• Thu
  • Dec 18, 2014
  • Updated: 3:54pm
China Air Daily
PUBLISHED : Thursday, 07 November, 2013, 9:56am
UPDATED : Thursday, 07 November, 2013, 10:00am

Acer chairman resigns, Lenovo rebuffed by BlackBerry

BIO

Doug Young has lived and worked in China for 15 years, much of that as a journalist for Reuters writing about Chinese companies. He currently lives in Shanghai where he teaches financial journalism at Fudan University. He writes daily on his blog, Young’s China Business Blog (www.youngchinabiz.com), commenting on the latest developments at Chinese companies listed in the US, China and Hong Kong. He is also author of a new book about the media in China, “The Party Line: How the Media Dictates Public Opinion in Modern China.”
 

The axiom that history repeats itself certainly seems to be true for fast-sinking Taiwanese PC maker Acer (Taipei: 2353), which has just announced the resignation of its chairman J.T. Wang.

In the meantime, the region's other top PC maker Lenovo (HKEx: 992) was probably wishing for a repeat of history, hoping that its successful purchase of IBM's (NYSE: IBM) PC business in 2005 would be repeated with a recent bid for dying smartphone pioneer BlackBerry (Toronto: BBY). But instead, media are reporting that Lenovo never bothered to make a formal bid for BlackBerry, after being told that such a deal would be blocked by Ottawa due to national security concerns.

Some may argue this pair of developments mark big setbacks for 2 of Asia's most successful PC makers, as each tries to find its way in a rapidly changing technology world where people are abandoning traditional desktop and laptop PCs for more mobile devices like smartphones and tablets computers. But from my perspective, both of these developments should be welcome by investors for reasons that I'll explain shortly.

Let's start off with Acer, which announced Wang's resignation after the company released dismal results that saw it post a US$442 million loss in the third quarter. A former engineer, Wang teamed up with former Acer CEO Gianfranco Lanci to build the company into one of the world's top PC makers by correctly betting on the rise of laptop computers to overtake traditional desktop models.

But then Acer failed to anticipate the rapid move from laptop and desktop PCs to more mobile devices like tablets and smartphones, launching it on a rapid downward spiral that saw Lanci resign in 2011 and has now forced out Wang. This downward spiral looks like history repeating itself, as Acer underwent a similar rise followed by a rapid plunge around a decade ago, which almost drove it out of business. If the company is lucky, perhaps history will repeat itself again and Acer will rise up once more. At the very least, Wang's departure will give Acer a chance to fix itself under new leadership, which should ultimately be good news for investors.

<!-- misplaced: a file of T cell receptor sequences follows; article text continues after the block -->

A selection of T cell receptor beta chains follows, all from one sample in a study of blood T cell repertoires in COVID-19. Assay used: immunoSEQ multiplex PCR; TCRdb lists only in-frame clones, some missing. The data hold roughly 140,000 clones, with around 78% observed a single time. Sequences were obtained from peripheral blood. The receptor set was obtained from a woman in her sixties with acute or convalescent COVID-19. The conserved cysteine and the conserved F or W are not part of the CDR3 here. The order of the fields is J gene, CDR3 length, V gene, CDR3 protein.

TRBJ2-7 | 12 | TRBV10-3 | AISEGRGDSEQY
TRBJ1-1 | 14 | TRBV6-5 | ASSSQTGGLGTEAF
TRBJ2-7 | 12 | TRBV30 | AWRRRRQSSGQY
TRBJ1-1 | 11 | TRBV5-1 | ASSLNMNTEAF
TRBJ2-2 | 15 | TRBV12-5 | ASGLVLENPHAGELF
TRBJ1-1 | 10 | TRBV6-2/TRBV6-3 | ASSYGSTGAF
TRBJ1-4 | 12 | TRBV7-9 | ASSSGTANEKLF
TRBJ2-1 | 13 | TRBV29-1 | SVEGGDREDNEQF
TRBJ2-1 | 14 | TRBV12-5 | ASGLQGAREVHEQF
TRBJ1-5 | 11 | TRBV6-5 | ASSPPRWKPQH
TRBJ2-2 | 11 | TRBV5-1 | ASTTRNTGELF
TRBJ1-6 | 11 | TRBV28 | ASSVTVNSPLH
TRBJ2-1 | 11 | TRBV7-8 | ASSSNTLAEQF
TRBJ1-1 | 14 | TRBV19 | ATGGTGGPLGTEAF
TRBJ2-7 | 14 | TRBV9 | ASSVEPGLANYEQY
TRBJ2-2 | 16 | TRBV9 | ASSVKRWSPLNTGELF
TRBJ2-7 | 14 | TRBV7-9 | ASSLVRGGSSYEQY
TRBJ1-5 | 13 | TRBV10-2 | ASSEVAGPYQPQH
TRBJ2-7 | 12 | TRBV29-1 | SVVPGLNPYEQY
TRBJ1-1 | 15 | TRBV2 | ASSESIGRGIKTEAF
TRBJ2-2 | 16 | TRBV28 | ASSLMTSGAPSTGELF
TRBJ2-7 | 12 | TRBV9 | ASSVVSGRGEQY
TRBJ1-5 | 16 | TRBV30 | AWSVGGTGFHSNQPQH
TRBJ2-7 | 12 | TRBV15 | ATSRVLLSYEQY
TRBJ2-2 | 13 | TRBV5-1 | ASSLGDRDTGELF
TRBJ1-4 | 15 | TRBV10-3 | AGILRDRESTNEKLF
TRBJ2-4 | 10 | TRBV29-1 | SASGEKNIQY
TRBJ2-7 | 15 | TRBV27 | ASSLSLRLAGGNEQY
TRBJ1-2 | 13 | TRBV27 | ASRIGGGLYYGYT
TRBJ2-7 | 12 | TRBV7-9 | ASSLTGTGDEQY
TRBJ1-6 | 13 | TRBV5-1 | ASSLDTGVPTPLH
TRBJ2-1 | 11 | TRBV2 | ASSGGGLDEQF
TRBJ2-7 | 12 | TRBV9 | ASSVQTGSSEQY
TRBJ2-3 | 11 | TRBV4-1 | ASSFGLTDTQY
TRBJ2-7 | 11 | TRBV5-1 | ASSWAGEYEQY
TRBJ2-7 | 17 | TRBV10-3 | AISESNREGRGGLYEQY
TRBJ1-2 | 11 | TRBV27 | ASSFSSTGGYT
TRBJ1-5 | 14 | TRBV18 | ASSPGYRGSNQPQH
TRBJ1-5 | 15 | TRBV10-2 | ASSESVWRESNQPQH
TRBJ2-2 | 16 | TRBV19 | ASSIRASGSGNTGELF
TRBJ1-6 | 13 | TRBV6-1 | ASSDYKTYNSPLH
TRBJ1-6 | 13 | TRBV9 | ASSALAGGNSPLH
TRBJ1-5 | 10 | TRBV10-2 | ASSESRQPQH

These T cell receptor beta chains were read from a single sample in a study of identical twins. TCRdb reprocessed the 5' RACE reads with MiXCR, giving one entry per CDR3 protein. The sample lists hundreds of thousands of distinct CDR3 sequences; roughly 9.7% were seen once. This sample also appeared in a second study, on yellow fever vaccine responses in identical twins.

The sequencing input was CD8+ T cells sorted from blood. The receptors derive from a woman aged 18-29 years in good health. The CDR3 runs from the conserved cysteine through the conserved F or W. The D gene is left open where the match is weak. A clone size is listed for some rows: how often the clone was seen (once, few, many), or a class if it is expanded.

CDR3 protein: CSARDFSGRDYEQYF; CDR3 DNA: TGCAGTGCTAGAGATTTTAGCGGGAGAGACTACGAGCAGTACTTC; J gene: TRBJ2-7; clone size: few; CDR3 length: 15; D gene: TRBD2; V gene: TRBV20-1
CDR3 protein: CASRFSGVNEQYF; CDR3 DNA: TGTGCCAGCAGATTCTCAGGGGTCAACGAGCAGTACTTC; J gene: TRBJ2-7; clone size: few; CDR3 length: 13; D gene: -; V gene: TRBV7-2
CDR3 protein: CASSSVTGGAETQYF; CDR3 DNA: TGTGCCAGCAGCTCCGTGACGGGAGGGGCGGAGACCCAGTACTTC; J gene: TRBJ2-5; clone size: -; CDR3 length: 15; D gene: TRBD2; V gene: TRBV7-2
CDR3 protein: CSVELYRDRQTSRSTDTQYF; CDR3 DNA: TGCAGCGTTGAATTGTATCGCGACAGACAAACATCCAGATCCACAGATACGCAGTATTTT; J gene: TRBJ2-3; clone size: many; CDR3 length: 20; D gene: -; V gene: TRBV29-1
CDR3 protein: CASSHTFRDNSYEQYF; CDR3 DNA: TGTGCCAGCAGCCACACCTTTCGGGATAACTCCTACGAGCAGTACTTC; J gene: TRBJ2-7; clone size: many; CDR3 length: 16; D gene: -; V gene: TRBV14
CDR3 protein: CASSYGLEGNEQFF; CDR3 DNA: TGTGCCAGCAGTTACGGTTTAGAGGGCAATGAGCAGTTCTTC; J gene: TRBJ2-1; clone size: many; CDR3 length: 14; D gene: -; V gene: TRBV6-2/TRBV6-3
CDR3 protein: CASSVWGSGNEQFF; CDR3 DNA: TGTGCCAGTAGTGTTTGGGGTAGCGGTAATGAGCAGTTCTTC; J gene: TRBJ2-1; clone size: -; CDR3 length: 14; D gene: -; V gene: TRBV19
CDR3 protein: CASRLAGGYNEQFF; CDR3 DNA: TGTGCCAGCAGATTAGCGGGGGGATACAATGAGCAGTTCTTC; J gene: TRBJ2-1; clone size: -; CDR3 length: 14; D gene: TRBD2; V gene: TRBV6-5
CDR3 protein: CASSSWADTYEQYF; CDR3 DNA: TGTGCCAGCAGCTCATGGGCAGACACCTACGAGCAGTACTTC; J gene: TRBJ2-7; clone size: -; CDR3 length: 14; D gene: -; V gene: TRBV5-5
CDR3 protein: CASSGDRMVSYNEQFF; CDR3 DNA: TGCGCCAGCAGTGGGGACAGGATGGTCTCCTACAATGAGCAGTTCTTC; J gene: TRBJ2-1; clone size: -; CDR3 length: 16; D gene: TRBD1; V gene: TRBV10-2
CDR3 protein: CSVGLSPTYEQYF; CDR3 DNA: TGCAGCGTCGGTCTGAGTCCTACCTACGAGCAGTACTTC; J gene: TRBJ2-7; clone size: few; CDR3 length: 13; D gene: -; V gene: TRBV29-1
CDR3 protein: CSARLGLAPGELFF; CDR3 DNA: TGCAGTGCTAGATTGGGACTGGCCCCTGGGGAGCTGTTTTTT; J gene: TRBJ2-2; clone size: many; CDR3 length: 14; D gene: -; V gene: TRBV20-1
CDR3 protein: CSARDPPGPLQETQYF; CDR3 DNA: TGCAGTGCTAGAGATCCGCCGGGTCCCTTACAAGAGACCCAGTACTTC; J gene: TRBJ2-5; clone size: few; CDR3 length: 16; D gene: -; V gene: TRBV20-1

From Acer let's look at Lenovo, which has remained largely quiet on its intentions about a potential bid for BlackBerry, the former smartphone superstar whose fortunes have plunged as it was overtaken by Apple (Nasdaq: AAPL), Samsung (Seoul: 005930) and other brands. I always suspected that the acquisitive Lenovo would make a bid for BlackBerry, and even said such a purchase could provide the Chinese firm with a well-respected, high-end smartphone brand.

Now we're learning that Lenovo indeed was interested in such a bid, but that talks never went very far after it learned that any deal would be blocked by the Canadian government due to national security concerns. Ottawa objected because BlackBerry is very closely tied to Canadian telecoms networks due to the company's history as a provider of secure email services. Lenovo followers will recall national security concerns were also raised when the company bid for IBM's PC assets in 2005, but Washington ultimately approved that deal.

Somewhat ironically, Ottawa's veto of any Lenovo involvement could ultimately result in BlackBerry's death, since no one else seems interested in the smartphone maker. But from Lenovo's perspective, I think the company should ultimately be thankful that it didn't get a chance to buy BlackBerry. Such a deal would have been costly, and ultimately Lenovo would have faced numerous problems trying to fix a company that is probably broken beyond repair.

Bottom line: The resignation of Acer's chairman and a government veto of a Lenovo bid for BlackBerry are positive developments for both PC makers.

To read more commentaries from Doug Young, visit youngchinabiz.com

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